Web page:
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New Times / Art

The following article was posted on December 13th, 2012, in the New Times - Volume 27, Issue 20 [ Submit a Story ]
The following articles were printed from New Times [newtimesslo.com] - Volume 27, Issue 20

Go clubbing

There’s a new student art club at Cuesta College, and going by the group’s first exhibit, its membership is slim yet talented.

The art club’s new show features two- and three-dimensional works depicting, well, clubs—like what cave trolls carry around. Curated by the group’s advisor, David Prochaska, “The Club” is on display in the beautiful and woefully underused Cuesta College Art Gallery through Dec. 21.

One of the first pieces to catch the eye is Nicole Anderson’s large-scale, untitled oil painting, a work that’s at once intense and eerie. Pale, anemic-looking figures walk dumbly through a city of imposing, impossibly high towers, which stretch forebodingly toward a dirty-looking sky. Through the depressing, dystopian scene runs an enormous, muscled man, his skin flushed a revolutionary red. Seeming to break free of the nearly monochromatic society, he lunges toward the viewer, brandishing a hefty-looking club. Whether he’s a hero or an aggressor is up to interpretation.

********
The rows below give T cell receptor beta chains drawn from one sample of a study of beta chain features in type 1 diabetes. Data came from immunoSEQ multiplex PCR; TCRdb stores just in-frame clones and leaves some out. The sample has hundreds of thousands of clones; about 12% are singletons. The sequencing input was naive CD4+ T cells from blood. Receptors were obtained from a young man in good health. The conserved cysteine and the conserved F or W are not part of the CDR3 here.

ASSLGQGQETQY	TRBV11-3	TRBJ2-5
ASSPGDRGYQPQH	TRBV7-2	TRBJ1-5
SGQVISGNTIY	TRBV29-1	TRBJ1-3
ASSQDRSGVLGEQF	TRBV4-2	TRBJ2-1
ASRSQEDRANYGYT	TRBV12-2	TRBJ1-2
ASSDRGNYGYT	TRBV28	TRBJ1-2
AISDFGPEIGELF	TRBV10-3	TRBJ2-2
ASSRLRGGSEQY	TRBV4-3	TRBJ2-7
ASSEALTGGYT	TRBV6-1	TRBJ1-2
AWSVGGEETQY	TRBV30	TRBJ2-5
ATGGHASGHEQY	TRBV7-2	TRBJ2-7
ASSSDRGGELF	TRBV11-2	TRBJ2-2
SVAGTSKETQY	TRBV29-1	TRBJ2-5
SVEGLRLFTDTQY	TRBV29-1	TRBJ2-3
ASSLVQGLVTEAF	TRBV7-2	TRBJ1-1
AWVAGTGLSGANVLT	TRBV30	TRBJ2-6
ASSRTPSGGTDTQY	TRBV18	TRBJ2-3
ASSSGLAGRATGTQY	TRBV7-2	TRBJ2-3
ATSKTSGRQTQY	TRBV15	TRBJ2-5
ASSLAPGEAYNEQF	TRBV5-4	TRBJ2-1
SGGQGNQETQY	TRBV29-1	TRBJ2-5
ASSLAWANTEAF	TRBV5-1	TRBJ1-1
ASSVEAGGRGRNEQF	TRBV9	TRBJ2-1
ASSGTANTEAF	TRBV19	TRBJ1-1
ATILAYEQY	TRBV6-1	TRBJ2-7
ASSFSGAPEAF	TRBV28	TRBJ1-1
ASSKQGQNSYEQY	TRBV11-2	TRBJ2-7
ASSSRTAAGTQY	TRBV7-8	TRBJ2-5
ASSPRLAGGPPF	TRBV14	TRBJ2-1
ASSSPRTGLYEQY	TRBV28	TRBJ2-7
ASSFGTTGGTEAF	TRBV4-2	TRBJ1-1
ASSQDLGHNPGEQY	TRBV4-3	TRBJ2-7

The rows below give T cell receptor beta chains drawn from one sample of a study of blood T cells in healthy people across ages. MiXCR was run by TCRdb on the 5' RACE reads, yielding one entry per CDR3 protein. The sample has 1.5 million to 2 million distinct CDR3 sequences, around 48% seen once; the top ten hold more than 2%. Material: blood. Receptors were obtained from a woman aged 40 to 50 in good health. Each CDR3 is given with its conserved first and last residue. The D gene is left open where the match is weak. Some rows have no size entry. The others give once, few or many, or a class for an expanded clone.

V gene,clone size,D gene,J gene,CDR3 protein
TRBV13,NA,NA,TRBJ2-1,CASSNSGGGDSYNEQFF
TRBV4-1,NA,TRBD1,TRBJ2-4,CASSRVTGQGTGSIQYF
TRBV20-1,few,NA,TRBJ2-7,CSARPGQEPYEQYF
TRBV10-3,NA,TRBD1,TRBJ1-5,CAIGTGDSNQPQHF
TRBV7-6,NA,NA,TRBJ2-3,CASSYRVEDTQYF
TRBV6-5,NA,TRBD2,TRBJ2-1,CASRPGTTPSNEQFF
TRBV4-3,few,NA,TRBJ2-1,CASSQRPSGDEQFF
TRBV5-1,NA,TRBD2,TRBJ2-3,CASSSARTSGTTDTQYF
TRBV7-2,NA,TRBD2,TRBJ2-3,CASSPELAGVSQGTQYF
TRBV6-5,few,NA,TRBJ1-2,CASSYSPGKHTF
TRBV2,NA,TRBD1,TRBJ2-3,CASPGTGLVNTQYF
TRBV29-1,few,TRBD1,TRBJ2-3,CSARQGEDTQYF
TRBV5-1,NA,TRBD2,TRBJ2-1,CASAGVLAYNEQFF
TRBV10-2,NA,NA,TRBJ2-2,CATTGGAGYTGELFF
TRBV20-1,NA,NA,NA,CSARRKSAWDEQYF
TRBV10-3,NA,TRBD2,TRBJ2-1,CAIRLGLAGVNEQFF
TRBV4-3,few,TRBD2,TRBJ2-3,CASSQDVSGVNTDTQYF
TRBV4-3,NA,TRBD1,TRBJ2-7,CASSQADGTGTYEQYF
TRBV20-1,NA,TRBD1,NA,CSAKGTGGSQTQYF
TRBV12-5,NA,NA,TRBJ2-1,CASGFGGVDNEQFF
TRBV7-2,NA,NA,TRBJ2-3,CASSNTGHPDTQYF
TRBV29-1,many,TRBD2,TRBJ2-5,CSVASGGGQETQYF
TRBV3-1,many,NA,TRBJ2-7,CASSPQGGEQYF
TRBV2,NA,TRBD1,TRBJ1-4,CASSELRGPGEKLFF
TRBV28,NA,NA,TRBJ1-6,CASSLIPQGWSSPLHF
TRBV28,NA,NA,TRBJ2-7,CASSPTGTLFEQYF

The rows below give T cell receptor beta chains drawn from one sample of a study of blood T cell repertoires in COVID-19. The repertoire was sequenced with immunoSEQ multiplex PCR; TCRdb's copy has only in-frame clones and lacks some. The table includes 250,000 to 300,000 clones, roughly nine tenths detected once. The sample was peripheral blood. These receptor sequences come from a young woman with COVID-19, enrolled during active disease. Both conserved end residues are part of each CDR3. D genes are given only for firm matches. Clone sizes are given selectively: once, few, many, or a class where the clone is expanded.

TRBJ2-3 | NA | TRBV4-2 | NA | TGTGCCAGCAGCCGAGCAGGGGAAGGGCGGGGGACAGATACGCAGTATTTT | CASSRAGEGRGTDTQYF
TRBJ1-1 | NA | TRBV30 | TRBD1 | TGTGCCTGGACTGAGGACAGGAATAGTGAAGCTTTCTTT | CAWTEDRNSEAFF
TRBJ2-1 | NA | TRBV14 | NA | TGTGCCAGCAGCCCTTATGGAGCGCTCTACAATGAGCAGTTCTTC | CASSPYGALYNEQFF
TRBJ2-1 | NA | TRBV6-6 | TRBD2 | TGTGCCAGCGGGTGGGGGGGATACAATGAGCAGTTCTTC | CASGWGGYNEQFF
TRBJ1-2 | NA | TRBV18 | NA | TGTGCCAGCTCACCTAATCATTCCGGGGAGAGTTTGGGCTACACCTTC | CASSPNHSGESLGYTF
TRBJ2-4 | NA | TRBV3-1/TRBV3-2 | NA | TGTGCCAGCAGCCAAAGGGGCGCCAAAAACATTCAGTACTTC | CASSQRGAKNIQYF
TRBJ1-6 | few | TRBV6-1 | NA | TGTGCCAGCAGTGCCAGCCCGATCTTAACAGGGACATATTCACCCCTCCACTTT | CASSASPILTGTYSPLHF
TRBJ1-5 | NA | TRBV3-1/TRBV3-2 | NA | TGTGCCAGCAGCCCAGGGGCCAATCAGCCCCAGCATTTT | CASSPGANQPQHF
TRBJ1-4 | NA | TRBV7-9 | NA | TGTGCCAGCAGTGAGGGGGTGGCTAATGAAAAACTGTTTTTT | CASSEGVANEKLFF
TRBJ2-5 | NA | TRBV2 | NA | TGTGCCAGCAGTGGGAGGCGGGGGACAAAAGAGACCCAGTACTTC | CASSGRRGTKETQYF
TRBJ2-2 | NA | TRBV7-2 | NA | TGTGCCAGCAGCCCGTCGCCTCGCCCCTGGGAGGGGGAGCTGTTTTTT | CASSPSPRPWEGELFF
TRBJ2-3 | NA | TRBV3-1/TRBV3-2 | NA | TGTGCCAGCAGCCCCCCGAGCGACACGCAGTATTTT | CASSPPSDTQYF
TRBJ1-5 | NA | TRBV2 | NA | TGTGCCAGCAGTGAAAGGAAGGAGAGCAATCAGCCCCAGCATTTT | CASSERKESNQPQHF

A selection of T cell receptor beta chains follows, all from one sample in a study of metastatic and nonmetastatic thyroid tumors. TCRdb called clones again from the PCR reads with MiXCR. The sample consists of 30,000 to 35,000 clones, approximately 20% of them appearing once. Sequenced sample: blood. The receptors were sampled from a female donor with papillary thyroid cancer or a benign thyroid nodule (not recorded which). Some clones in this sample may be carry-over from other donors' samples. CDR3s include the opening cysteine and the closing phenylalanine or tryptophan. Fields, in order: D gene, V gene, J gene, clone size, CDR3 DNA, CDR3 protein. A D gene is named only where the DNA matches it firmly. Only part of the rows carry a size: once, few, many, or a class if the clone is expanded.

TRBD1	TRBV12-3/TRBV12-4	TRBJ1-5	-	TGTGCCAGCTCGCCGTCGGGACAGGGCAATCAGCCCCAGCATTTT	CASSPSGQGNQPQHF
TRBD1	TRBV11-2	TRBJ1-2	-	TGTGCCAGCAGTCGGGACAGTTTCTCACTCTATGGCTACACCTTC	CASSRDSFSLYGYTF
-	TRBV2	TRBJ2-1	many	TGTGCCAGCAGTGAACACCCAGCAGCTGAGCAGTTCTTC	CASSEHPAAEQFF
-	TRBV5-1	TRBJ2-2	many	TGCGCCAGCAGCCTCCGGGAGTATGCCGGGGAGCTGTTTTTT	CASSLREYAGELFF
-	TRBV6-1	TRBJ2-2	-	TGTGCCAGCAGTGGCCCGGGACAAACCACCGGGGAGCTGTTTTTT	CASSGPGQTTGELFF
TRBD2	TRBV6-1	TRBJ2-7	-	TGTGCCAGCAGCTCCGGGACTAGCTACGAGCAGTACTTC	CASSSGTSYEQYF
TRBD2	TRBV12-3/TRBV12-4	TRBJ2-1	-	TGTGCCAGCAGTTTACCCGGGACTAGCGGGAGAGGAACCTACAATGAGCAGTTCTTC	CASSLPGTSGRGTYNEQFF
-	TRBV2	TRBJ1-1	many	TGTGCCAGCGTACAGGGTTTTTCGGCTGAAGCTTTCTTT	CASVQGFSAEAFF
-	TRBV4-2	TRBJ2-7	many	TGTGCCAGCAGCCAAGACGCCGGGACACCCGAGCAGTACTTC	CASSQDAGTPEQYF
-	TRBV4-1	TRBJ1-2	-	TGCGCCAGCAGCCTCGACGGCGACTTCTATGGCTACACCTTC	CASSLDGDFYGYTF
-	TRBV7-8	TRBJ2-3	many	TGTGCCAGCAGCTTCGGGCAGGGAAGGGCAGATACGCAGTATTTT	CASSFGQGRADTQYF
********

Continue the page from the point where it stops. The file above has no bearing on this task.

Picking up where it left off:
One of the beautiful things about the community college is its cross-section of age and experience. Some artists represented in “The Club,” such  as Emily Emanuel, whom I met at the show’s opening, have grown children of their own. Among Emanuel’s contributions is an illuminated box containing MRI images of her daughter’s brain—a brain afflicted, the artist explained, with MS. The work’s title and the image of a club on the outside of the box say it all: Beat MS.

(Emanuel’s more humorous pieces include a club made of leather, which, lying on a pedestal beside two well-placed stones, can be understood as an abstract and rather deflated representation of male genitalia. It’s called Limp.)

Father and son duo Steve and Nick Dison created the sculptures of clubs that lie poignantly on the floor, side by side. They’re ceramic pieces, but a glaze makes them appear to consist of rusted metal. The pieces interact nicely with the rusty, found-object look of Nate Holben’s sculptures, which re-contextualize and re-construct everyday tools to depict a hand gripping a club.

For its spare appearance, the exhibit offers a good deal of work to take in. For Cuesta students with an interest in art, the show is an inspiring and encouraging look at what their fellow Cougars are doing. For the rest of us, it’s just a shame that Cuesta’s art gallery is, you know, way out at Cuesta, currently open by appointment only (e-mail dprochas@cuesta.edu), and requiring the purchase of a parking pass. The show likely won’t get the community exposure it deserves. But as a milestone for the newly formed art club, it’s a promise of wonderful things yet to come.

—Anna Weltner